Forum for Science, Industry and Business

Sponsored by:     3M 
Search our Site:

 

The Sound of a Distant Rumble

22.07.2005


Researchers Track Underwater Noise Generated by December 26 Earthquake


Time After Event Origin Time (seconds)


Time After Event Origin Time (seconds)



When the sea floor off the coast of Sumatra split on the morning of December 26, 2004, it took days to measure the full extent of the rupture. Recently, researchers at Columbia University’s Lamont-Doherty Earth Observatory analyzed recordings of the underwater sound produced by the magnitude 9.3 earthquake. Their unique approach enabled them to track the rupture as it moved along the Sumatra-Andaman Fault, raising the possibility that scientists could one day use the method to track underwater earthquakes in near real time and opening new avenues in seismologic research.

"We were able to constrain some details such as the speed and duration of the rupture more accurately than traditional seismic methods," said Maya Tolstoy, a Doherty Research Scientist and lead author of the study. "Moreover, we found the earthquake happened in two distinct phases, with faster rupture to the south and slower to the north, almost as if there were two back-to-back events." The study appears in the July/August edition of Seismological Research Letters.


The researchers found that the first phase encompassed the first three minutes of the eight-minute earthquake, during which the rupture proceeded north at about 1.7 miles per second (2.8 km/sec) from the epicenter. During the second phase, the rupture slowed to 1.3 miles per second (2.1 km/sec) and continued north for another five minutes until it reached a plate boundary where the fault changes from subduction to strike-slip. This suggests that had the subduction zone continued, this longest-ever-recorded earthquake might have been even longer.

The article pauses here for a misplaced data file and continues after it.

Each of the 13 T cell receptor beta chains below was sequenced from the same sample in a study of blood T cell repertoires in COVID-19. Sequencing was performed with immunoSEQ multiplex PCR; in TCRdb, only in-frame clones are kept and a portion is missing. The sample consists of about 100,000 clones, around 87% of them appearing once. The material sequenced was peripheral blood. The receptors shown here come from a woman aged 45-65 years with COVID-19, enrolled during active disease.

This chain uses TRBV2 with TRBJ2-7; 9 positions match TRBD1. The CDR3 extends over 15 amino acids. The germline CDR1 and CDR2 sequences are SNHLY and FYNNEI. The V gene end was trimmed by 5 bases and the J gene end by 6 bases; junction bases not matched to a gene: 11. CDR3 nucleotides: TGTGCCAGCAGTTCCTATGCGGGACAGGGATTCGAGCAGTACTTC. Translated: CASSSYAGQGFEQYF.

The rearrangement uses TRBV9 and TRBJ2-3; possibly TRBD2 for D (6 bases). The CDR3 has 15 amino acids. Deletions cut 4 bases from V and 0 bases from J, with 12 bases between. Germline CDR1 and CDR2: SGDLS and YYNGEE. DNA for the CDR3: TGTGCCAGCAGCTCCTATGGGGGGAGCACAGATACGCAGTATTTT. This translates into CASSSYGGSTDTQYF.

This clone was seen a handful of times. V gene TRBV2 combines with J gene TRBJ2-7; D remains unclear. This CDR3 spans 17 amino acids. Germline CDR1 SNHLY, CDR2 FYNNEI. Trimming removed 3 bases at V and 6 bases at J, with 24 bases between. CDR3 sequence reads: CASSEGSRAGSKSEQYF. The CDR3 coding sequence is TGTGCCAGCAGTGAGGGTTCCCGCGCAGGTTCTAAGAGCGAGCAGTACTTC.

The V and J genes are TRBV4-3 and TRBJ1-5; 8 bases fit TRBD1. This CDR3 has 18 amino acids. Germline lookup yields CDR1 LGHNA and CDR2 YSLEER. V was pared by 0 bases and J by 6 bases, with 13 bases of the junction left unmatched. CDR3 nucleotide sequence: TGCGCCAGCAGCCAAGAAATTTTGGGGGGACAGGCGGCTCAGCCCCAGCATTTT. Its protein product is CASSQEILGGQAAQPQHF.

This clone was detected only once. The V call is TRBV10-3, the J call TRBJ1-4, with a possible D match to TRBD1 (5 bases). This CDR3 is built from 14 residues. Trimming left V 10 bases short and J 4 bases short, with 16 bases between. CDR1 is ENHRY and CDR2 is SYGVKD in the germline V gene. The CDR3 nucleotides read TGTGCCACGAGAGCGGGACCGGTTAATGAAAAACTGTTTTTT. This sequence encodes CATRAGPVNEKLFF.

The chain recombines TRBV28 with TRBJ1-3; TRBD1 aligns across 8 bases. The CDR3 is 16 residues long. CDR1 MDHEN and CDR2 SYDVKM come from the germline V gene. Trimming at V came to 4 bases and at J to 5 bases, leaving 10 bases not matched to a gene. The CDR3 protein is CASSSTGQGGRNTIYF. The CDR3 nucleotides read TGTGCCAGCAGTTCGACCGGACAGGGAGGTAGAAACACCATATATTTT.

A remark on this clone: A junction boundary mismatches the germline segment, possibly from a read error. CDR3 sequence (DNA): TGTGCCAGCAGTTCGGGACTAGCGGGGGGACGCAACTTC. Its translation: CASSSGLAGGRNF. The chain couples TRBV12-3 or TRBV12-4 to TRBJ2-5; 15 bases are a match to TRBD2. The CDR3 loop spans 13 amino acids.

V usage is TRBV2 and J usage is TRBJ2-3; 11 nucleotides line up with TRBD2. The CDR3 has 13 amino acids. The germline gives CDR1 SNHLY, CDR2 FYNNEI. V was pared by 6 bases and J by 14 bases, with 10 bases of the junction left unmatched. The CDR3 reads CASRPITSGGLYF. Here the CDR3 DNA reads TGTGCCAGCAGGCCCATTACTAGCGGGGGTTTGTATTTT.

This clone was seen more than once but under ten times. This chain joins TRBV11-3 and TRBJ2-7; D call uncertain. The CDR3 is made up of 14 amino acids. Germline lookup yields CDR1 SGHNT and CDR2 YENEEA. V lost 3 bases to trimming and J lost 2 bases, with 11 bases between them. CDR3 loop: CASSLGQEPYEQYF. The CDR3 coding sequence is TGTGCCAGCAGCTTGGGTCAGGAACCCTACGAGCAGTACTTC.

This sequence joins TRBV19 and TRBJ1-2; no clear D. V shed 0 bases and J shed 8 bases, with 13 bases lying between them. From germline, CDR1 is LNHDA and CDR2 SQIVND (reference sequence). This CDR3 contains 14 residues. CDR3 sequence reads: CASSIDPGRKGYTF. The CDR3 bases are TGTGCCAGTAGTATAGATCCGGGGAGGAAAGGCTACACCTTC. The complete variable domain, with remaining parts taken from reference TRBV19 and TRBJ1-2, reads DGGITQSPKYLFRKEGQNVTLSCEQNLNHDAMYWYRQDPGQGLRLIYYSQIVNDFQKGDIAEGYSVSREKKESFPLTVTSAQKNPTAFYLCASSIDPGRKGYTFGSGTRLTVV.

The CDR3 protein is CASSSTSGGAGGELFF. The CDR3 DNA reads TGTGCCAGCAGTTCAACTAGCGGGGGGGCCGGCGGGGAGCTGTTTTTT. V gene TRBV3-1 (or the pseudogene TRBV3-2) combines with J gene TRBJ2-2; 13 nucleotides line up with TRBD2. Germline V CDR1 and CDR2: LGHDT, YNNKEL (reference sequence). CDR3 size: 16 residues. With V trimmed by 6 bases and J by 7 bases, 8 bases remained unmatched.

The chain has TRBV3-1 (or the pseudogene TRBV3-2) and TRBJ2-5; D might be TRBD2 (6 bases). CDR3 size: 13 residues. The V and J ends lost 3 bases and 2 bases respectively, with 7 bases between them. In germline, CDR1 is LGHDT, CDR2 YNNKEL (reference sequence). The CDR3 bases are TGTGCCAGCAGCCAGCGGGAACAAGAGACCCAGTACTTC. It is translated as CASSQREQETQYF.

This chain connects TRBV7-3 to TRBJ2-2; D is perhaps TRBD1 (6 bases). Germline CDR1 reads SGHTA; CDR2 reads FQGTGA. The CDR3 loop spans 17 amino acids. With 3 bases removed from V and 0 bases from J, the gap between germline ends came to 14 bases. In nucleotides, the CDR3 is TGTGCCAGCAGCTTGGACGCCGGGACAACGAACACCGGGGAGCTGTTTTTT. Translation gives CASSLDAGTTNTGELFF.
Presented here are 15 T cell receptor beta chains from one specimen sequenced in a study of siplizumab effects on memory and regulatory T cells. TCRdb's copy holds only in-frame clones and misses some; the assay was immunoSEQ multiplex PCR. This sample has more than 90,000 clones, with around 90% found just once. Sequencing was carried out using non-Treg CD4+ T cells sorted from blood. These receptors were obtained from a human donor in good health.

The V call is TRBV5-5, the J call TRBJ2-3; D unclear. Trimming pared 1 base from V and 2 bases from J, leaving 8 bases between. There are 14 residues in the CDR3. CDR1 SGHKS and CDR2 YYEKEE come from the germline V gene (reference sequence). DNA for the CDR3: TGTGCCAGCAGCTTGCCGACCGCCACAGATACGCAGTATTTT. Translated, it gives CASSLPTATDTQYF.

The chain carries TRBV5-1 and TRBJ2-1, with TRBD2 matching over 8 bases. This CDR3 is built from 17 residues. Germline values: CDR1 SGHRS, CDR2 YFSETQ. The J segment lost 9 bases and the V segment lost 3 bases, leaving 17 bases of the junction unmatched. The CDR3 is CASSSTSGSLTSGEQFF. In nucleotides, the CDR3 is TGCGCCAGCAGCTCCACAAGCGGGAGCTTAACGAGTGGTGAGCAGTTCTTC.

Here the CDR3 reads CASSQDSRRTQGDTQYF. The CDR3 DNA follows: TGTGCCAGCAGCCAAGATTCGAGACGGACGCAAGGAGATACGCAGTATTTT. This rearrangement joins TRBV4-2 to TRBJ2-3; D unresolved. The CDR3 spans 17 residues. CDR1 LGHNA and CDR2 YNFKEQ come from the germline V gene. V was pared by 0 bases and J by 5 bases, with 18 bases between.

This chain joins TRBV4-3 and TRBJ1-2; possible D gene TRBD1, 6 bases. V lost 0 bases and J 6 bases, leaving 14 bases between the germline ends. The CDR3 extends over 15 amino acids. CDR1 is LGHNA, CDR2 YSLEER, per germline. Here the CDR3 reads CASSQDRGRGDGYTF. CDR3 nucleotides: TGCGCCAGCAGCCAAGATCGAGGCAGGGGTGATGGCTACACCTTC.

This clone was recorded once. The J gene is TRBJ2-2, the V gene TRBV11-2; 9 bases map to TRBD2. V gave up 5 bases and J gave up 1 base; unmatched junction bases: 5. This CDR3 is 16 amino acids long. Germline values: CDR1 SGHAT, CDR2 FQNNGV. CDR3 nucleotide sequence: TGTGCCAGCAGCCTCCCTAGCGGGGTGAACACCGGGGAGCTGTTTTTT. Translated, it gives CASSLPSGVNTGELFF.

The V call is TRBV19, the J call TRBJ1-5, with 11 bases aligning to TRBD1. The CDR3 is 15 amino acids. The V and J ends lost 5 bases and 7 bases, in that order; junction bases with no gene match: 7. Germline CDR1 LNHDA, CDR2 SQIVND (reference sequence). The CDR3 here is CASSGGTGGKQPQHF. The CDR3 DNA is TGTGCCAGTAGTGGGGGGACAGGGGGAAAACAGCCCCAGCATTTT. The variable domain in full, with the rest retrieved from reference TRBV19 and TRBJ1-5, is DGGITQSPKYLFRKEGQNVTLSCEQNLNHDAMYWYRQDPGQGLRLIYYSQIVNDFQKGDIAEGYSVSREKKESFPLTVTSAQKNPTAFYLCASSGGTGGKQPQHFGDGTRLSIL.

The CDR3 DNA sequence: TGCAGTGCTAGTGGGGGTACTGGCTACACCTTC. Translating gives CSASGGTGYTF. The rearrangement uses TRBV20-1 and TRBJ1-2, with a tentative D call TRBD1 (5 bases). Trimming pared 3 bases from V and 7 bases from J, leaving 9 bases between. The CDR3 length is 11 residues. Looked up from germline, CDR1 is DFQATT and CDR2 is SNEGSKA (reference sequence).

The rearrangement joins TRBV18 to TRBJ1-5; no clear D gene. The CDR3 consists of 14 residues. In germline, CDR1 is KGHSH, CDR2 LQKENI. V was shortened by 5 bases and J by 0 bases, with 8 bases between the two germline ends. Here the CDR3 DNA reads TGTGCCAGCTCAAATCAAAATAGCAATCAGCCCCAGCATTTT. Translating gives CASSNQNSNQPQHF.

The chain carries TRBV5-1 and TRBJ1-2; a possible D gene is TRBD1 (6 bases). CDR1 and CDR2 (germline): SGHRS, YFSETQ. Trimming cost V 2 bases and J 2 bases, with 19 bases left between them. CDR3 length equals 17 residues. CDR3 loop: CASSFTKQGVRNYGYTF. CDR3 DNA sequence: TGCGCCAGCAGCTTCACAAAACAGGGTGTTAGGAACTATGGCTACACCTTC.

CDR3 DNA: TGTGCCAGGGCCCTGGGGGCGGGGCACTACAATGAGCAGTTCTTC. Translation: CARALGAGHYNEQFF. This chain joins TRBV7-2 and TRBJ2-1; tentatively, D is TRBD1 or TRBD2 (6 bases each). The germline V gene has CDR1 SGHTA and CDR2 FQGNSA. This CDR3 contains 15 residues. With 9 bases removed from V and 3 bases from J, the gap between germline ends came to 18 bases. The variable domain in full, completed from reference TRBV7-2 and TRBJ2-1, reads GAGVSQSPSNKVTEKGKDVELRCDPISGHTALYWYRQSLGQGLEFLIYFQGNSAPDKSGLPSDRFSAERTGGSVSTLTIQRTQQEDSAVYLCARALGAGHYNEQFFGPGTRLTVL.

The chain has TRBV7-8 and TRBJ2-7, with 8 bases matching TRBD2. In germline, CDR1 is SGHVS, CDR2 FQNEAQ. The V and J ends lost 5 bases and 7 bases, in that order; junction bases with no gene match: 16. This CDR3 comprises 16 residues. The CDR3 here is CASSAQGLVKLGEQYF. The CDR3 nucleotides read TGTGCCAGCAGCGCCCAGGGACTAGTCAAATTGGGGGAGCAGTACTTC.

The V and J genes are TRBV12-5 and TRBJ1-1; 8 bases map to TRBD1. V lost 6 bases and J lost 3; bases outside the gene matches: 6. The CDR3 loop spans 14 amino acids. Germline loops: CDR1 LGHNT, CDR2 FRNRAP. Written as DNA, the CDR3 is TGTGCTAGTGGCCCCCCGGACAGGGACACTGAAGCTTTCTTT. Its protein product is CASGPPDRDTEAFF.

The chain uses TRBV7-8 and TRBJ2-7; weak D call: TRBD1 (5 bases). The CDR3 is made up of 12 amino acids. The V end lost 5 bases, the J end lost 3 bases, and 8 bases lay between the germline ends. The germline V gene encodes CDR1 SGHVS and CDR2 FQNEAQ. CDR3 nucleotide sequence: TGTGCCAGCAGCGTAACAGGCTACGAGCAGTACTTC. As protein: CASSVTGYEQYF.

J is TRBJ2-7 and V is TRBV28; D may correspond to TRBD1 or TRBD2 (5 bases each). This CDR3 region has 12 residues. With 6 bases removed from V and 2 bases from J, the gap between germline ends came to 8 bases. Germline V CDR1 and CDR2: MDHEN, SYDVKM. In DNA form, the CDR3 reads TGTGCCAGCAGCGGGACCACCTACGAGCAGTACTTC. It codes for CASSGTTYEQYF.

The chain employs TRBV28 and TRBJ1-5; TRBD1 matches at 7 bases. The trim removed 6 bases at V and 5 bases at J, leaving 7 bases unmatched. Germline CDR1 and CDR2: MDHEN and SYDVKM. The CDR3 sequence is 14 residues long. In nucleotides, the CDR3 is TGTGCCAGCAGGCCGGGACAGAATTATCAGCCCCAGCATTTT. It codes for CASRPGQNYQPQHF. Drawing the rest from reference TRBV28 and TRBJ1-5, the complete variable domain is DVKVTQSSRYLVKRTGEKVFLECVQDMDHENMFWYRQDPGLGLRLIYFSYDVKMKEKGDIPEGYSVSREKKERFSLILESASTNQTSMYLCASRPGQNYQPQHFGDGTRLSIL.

The analysis that Tolstoy and her co-author DelWayne Bohnenstiehl used also shows promise for helping officials quickly determine where relief activities are needed. In the case of the Indonesian earthquake, early seismic data indicated that only the southernmost third of the fault was involved. Later analysis revealed that about 750 miles actually ruptured, a finding that was supported by Tolstoy and Bohnenstiehl’s study.

Recently the International Monitoring System of the Comprehensive Nuclear Test Ban Treaty, which operates the microphones that picked up sounds of the earthquake, began making their data available on a trial basis to tsunami warning organizations recognized by UNESCO. Tolstoy hopes that eventually scientists will gain easier access to these data as well, which would help them learn more about the basic processes of the Earth. "There is an opportunity here to make a contribution to international disaster monitoring, as well as help us better understand earthquakes and tsunamis and potentially mitigate these events in the future." said Tolstoy. "It makes sense to let others listen in."

About The Lamont-Doherty Earth Observatory